Just like any other instrument, the bass guitar has a world of options when it comes to tone shaping. The instrument is so widespread that it’s a fixture in the majority of Western music, the electric bass guitar especially. Because of this, bass guitarists need to have a variety of tonal shaping abilities in order to create a tone that works well for whatever genre they’re playing at the time.
With that being said, many beginning bass guitarists are ignorant of one of the most useful pedals that they can add into their arsenal: the bass preamp. So if you don’t know what a bass preamp is or when you’ll need one, or you do already know but you’re just looking for a few tips on what to look for, you’ve come to the right place. This article will give you all the information that you need to figure out how to select the best bass preamp for your needs. Even better, at the end of the article we’ll give you a few great recommendations to help aid you in your search.
- Bass Preamp Primer
- Top 5 Bass Preamps
Bass Preamp Primer
The basic function of a preamp is to take a signal and influence its tone before its amplified. So, if you have a bass amp you already have a preamp. You also already have a preamp if you have a bass with active pickups, because active pickups allow you to boost certain frequencies before they hit your amplifier.
Even though you most likely already have at least one preamp, and a lot of you have two, a pedal preamp can still go a long way in helping you create a tone you’re happy with. Think of it like mixing paint to get a particular shade of color. Your amplifier would be your starting color, active pickups would be either black or white paint, and a preamp pedal would be a second color.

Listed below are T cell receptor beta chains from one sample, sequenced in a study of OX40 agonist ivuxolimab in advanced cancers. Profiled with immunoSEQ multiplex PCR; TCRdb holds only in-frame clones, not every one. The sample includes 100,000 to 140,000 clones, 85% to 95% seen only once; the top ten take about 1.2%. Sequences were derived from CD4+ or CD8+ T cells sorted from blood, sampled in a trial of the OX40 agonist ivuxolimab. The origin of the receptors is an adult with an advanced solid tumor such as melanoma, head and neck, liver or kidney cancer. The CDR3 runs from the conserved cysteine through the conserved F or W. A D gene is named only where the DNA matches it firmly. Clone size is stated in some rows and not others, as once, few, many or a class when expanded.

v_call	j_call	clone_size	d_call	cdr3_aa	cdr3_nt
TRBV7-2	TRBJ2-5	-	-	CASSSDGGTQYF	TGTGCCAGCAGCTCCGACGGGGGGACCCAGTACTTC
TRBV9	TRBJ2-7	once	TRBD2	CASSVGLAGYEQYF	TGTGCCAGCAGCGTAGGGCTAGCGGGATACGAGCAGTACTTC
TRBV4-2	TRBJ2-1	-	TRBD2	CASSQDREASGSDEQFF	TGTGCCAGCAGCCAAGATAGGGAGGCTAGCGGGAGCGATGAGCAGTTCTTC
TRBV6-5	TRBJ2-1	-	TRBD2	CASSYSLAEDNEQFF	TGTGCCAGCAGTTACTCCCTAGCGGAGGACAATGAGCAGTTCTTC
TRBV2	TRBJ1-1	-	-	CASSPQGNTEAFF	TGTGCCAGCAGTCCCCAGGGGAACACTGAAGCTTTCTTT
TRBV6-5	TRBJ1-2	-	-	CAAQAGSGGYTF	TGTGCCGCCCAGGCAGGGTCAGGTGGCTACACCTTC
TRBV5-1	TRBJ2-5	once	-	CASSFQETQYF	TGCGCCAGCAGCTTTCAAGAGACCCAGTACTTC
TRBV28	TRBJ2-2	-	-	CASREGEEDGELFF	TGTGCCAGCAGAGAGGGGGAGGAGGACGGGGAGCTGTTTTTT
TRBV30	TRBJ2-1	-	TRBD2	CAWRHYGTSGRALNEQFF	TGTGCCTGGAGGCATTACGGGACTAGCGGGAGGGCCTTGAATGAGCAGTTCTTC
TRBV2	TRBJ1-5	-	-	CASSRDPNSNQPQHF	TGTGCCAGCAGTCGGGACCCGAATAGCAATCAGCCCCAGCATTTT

A bass preamp allows you to have more options when you go to sculpt your tone. So if you’re already happy with the sound you’re getting you’re really not going to get much out of a bass preamp, but if there’s an element of your tone that you’re not completely satisfied with odds are you can at least improve it through the use of a preamp pedal.
A second function of a pedal preamp is that it allows you to quickly and dramatically change between two or more different tones. So say you have two songs back to back. One’s a restrained and tasteful acoustic number and the second is a quintessential rock song. A preamp would allow you to set up a tone that would work for each without having to go back to your amp to adjust the setting. This is a godsend when you’re performing because trying to quickly change your tone from your amp can be pretty difficult mid-show.
As a general rule with most pedals you’re going to run into diminishing returns somewhere between the $120 and $200 range. This price range allows you to get a pedal that is solidly built with quality components. Beyond that it’s more of an issue of personal preference, so don’t think that a more expensive preamp is going to give you an objectively better tone. The main benefit of more expensive preamps is that they generally give you more options.